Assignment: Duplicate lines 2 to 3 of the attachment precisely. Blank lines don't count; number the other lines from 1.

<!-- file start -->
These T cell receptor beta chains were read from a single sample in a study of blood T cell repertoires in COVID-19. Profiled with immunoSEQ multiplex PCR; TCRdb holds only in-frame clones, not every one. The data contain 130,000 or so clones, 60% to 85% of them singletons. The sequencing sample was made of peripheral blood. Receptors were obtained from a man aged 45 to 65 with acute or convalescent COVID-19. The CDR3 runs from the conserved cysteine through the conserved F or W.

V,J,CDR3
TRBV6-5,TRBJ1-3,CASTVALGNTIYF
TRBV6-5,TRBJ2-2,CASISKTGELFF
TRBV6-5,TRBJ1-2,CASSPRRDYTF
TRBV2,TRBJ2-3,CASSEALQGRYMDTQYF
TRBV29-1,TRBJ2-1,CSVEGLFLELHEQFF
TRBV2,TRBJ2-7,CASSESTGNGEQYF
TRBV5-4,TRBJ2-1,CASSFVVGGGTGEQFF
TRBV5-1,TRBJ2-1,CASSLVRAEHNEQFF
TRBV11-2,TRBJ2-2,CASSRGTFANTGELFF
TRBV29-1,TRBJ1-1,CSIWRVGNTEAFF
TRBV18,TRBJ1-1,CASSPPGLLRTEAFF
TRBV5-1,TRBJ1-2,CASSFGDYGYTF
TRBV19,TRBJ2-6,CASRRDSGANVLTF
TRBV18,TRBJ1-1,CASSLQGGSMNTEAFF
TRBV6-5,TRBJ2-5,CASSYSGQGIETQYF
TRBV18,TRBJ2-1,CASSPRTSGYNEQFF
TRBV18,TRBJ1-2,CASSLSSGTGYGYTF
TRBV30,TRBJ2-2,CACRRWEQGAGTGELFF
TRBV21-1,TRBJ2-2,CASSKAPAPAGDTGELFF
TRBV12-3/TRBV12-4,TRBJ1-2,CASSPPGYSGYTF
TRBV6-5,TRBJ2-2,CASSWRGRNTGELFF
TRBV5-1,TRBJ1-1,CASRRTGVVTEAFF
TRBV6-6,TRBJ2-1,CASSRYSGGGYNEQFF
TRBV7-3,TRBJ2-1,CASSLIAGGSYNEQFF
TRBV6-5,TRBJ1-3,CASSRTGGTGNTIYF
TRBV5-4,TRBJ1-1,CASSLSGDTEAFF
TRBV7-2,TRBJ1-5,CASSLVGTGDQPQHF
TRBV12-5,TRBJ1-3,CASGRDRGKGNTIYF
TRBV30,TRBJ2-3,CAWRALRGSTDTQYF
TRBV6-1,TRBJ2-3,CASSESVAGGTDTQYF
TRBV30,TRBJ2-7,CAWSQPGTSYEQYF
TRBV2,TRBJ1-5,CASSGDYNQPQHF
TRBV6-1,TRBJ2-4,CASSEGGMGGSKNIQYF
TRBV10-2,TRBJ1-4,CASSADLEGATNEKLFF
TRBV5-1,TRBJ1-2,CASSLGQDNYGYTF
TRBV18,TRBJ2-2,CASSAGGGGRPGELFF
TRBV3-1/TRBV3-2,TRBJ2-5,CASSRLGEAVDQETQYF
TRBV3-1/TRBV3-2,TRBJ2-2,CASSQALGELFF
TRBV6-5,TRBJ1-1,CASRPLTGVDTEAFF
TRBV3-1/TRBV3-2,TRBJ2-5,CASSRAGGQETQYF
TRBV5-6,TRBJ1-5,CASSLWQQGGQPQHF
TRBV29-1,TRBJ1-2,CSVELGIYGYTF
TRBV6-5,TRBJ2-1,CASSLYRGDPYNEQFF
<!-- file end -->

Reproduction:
V,J,CDR3
TRBV6-5,TRBJ1-3,CASTVALGNTIYF